Nancy and Greg try to stay warm.

Snow damage at the nearby Tioga Pass Resort.
We took a short walk around the campground area. The big snows of 2017 caused major roof damage at the Tioga Pass Resort, which is closed.


Monkeys enjoying the trip so far!

Nancy at the entrance to Yosemite National Park. Her first visit to this magical park.

Monkeys love Tioga Lake.

Our nice campsite at Lower Pines Campground in Yosemite. Nancy's blue tent in the background.

Our obligatory Half-Dome shot.

The Majestic Yosemite Hotel (Ahwahnee)

Along the Merced River.

Yosemite Falls.

Yosemite Falls.

Climbing up the steps of the Mist Trail to Vernal Falls.


Heading up the Mist Trail

Karen and Nancy at the top of Vernal Falls

Looking down at Vernal Falls. Lots of water in the falls this year. They looked great.




A view of Nevada Falls.


Nancy enjoys the view near Nevada Falls on the John Muir Trail.

Enjoying a fantastic buffet breakfast at the Majestic Hotel (Ahwahnee). Great service and delicious food.

Karen and Greg in front of the Stoneman Hotel Rooms at "Curry Village."

We met a bunch of our old gang of college friends in Yosemite who were staying at Half Dome Village (Curry Village) Stoneman Lodge.

After Yosemite, we headed for South Lake Tahoe for an overnight stay in a hotel there in preparation for Karen and Nancy's flight from Reno back to New Mexico. (Greg would drive the van back home.)

Our former home in South Lake Tahoe.
In the mid to late 90's, we owned this cabin in South Lake Tahoe. We spent a few wonderful years living here. It's now become a vacation rental after we sold it. Greg maintained a beautiful green grass front lawn, but now it's just dirt filled with pine needles.

Tasty vegetarian food at Freshies Restaurant & Bar
We had a really great meal at Freshies Restaurant & Bar in South Lake Tahoe.  We stayed overnight at the Hotel Azure Tahoe, which has a nice view of Lake Tahoe and a large outdoor jacuzzi hot tub. The only problem with our room was that we were right on the main drag that was a little noisy, but not too bad. The view made up for that.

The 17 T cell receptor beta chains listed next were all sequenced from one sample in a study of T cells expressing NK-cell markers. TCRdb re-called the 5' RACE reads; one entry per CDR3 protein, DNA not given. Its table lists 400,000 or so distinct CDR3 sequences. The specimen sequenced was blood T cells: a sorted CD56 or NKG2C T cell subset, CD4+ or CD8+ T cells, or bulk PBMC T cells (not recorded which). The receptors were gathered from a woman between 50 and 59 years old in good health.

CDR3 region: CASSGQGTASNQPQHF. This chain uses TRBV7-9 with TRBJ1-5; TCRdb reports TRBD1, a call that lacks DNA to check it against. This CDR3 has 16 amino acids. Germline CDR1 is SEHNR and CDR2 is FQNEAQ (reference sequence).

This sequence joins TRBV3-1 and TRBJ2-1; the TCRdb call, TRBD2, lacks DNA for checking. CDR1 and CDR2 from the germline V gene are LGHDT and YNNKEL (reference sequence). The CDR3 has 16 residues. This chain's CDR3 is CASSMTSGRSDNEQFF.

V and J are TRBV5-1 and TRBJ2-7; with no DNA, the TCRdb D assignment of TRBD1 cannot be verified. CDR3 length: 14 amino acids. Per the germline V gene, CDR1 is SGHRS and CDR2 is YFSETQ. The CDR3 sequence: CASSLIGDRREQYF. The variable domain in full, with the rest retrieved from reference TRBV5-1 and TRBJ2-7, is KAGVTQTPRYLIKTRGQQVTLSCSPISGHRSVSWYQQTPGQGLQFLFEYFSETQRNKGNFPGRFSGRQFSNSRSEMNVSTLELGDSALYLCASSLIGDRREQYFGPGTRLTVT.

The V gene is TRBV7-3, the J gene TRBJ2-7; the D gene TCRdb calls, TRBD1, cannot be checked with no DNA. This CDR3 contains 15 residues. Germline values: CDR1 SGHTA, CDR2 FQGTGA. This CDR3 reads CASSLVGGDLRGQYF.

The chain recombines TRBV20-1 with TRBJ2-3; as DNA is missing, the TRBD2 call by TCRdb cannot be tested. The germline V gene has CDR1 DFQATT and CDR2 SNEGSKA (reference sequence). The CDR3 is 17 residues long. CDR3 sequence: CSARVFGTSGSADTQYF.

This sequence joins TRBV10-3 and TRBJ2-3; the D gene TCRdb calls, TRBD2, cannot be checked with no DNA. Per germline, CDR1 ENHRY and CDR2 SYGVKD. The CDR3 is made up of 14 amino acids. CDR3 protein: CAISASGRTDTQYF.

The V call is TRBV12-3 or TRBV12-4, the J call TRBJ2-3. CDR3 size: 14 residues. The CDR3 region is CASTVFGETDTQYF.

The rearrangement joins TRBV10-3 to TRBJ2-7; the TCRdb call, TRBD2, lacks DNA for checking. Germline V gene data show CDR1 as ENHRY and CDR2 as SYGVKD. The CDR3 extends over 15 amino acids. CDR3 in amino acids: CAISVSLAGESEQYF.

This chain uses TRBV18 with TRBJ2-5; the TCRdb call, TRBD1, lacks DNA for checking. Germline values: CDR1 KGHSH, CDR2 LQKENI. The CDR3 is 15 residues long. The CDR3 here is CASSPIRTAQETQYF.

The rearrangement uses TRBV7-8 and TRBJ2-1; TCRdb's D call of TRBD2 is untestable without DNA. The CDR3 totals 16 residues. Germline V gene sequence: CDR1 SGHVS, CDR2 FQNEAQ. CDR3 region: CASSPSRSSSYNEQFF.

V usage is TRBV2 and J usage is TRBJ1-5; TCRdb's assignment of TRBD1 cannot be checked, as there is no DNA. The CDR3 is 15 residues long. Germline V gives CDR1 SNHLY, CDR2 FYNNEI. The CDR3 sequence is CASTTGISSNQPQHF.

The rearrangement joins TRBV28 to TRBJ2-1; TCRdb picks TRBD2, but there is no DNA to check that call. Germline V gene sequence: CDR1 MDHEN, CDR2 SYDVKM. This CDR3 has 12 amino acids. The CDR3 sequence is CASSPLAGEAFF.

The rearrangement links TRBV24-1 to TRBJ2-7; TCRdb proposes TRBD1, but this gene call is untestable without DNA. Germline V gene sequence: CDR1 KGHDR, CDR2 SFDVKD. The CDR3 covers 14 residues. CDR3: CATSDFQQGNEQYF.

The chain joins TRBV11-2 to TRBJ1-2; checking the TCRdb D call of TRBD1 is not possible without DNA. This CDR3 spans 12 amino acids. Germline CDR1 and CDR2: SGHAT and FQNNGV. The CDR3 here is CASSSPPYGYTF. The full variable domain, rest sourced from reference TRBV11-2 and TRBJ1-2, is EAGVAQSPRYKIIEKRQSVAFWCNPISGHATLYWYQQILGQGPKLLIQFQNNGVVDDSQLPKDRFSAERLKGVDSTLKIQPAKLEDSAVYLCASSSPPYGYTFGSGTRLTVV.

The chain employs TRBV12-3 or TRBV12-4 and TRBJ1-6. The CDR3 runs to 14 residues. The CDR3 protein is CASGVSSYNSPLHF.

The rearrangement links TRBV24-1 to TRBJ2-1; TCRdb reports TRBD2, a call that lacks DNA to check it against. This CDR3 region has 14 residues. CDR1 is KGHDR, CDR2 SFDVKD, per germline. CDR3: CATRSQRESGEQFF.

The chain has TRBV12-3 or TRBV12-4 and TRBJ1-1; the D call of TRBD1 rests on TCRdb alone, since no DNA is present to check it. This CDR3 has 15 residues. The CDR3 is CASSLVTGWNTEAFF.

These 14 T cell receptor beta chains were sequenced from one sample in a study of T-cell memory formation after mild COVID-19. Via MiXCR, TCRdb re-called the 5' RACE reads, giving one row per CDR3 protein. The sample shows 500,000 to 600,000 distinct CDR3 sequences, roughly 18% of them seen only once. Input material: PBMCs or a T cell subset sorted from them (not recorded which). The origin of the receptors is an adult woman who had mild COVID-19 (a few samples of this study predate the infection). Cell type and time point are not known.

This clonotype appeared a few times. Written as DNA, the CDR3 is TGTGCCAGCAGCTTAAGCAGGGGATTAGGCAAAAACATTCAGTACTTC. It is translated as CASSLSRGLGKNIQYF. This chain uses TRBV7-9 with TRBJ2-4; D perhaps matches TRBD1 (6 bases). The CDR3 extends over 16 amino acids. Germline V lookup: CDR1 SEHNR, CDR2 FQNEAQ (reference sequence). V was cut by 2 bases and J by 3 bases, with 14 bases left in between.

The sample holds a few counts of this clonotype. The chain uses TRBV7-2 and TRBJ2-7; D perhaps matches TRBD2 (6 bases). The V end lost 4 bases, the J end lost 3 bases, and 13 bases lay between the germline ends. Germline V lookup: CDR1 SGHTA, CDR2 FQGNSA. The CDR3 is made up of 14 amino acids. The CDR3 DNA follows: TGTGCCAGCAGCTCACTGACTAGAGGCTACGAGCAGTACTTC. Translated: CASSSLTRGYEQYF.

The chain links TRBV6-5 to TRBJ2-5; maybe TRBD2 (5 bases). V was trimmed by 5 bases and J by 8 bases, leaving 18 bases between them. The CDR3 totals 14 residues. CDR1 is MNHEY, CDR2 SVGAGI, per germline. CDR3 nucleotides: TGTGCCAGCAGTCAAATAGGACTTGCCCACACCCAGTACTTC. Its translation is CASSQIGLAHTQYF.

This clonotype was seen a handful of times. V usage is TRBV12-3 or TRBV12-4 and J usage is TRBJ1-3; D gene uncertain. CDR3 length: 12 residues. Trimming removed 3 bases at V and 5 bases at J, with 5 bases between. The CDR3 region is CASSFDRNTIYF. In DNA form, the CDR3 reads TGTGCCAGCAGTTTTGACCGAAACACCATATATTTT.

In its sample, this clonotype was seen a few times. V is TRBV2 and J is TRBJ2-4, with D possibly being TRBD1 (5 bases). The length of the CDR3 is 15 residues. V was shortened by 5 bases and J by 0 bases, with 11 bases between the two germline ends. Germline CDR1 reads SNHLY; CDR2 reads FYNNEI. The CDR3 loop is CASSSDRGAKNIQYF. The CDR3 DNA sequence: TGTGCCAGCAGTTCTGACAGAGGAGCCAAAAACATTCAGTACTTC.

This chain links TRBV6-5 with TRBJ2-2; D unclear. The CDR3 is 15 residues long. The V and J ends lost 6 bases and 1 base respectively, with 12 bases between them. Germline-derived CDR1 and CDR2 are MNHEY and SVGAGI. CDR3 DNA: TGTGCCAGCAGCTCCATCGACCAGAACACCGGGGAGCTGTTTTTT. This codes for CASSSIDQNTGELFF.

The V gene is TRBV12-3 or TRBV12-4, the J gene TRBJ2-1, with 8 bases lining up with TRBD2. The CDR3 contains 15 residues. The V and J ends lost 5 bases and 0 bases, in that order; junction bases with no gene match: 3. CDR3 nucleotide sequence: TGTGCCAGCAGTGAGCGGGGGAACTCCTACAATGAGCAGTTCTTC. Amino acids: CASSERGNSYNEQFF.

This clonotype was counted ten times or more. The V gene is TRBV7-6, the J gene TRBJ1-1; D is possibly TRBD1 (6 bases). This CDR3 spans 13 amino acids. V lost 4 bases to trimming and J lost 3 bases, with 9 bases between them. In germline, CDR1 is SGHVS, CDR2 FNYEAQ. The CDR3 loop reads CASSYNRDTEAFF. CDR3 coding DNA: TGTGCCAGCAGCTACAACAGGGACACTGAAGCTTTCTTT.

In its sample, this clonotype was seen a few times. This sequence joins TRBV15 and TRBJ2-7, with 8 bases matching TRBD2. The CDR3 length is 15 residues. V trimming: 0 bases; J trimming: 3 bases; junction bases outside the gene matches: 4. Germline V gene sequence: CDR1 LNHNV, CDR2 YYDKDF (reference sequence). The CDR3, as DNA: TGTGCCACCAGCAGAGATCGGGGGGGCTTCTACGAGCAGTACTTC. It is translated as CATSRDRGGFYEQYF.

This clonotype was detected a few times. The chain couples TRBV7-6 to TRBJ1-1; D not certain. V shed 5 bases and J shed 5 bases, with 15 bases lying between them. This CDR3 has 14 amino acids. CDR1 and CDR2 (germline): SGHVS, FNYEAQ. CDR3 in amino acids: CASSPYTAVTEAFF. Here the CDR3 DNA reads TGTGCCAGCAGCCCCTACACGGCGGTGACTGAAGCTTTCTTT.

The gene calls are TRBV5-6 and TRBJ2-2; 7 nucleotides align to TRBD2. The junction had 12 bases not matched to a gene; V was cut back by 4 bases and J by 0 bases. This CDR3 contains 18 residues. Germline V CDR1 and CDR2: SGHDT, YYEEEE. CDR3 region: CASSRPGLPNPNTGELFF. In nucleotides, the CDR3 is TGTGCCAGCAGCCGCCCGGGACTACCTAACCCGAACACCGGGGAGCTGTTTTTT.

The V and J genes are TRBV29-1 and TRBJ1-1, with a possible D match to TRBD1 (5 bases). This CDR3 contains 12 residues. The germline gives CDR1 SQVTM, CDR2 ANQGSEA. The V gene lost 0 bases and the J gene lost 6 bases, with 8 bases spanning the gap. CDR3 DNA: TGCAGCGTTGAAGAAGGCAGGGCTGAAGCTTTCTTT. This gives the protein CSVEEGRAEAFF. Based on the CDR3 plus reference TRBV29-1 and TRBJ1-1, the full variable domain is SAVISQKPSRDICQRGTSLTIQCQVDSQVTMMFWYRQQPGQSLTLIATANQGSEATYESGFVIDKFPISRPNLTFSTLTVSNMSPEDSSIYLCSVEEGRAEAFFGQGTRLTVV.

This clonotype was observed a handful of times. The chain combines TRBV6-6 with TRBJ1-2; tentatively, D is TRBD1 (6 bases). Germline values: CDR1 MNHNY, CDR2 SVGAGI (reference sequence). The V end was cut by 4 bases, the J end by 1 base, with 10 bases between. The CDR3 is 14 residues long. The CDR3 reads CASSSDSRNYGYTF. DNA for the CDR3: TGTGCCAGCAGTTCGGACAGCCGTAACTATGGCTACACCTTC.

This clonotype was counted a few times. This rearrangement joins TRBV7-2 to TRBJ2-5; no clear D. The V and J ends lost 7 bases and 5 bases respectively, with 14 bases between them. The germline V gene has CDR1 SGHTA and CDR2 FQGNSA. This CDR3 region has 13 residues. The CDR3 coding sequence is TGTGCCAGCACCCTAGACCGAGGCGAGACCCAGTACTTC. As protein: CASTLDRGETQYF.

Nancy and Karen had breakfast at the Bear Beach Cafe. They thought portions were big and tasty. This is the large ice tea.

We had a walk over to the dock at the Timber Cove Marina nearby.



Near the Reno Airport, we took a pit stop at the Grand Sierra Resort and Casino and saw this van with a large number of bikes on the back.
Greg dropped Karen and Nancy off at the Reno Airport so they could fly back to Albuquerque. Greg continued with the trip to return by van to Los Alamos.

Greg headed up to the Sierra Hot Springs for an overnight soak. This is the Dome that contains the "Hot Pool."  (photo source: Sierra Hot Springs)
Sierra Hot Springs has a few hot soaks with natural springs hot water. We really like this place. You can dry camp overnight near the Meditation Pool that is small, quiet and natural looking.  Above is the Dome that contains the Hot Pool. This pool is very hot. You can see in the photo above that there are two cool pools at the top to help relieve you from overheating.  I (Greg) had never tried them until this trip. I overheard a couple talking about how healthy it was to cool down in the cold pools and then to get back into the hot pool. I got up the courage to slide into the totally freezing waters of a cold tub. After the initial shock, I was determined to stay in long enough to go totally numb. After about a minute, I was numb. I jumped back into the hot pool.

Oh man, fantastic.

The feeling was heavenly. I was hooked. I spent a good bit of time going back and forth between a very cold tub and the very hot tub. I can't wait to return at some point to do the hot/cold circuit again! It was so amazingly good (and healthy)!

This is the large warm pool just outside the Dome. Lots of people spend many, long hours soaking in this pool. There is a deck where you can lounge and enjoy the meadow view or stars at night. This is Karen's favorite pool.
Before you head to Sierra Hot Springs, you should know that you will encounter a lot of very naked people. If this disturbs you, then I would advise heading elsewhere. You will probably not feel comfortable clothed in these pools.  The fee to camp and to soak is around $35 a person. You can soak all night long if you like. The stars, they are amazing here.